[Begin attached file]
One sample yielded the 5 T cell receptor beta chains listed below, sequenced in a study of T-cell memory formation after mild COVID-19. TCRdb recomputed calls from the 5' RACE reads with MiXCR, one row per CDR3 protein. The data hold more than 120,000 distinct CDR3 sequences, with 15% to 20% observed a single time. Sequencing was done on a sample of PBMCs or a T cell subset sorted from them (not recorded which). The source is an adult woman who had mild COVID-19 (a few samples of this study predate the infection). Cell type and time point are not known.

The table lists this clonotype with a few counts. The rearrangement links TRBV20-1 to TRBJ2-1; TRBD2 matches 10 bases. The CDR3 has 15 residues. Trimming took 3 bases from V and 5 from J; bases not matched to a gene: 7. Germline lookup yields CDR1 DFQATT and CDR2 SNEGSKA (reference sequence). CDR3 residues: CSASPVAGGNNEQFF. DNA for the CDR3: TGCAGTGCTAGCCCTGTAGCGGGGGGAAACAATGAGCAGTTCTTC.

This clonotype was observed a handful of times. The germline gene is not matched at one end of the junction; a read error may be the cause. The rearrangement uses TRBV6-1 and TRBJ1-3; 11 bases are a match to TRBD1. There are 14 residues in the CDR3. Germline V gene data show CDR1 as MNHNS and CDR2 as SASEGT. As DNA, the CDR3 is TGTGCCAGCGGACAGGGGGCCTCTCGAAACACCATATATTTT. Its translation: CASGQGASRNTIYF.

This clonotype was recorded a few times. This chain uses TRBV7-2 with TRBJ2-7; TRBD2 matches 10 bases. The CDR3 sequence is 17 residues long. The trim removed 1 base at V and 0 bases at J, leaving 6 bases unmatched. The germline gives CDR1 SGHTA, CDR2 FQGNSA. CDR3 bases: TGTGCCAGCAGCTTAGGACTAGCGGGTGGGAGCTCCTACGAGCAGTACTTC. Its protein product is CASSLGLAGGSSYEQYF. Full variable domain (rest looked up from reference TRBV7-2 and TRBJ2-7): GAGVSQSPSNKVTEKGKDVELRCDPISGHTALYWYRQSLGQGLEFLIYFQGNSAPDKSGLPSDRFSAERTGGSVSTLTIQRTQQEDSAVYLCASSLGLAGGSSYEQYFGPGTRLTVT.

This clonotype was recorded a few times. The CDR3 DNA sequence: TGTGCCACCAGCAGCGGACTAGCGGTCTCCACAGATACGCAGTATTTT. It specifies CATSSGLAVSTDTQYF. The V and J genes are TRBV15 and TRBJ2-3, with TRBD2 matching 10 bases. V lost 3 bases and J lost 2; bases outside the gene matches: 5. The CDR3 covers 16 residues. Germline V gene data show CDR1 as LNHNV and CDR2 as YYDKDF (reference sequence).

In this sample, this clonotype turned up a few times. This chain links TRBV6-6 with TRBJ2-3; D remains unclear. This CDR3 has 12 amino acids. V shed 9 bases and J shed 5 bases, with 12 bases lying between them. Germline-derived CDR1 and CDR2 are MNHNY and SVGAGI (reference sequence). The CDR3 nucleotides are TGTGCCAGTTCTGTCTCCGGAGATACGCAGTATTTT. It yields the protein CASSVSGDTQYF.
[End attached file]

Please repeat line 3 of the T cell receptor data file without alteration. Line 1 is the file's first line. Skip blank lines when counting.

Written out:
This clonotype was observed a handful of times. The germline gene is not matched at one end of the junction; a read error may be the cause. The rearrangement uses TRBV6-1 and TRBJ1-3; 11 bases are a match to TRBD1. There are 14 residues in the CDR3. Germline V gene data show CDR1 as MNHNS and CDR2 as SASEGT. As DNA, the CDR3 is TGTGCCAGCGGACAGGGGGCCTCTCGAAACACCATATATTTT. Its translation: CASGQGASRNTIYF.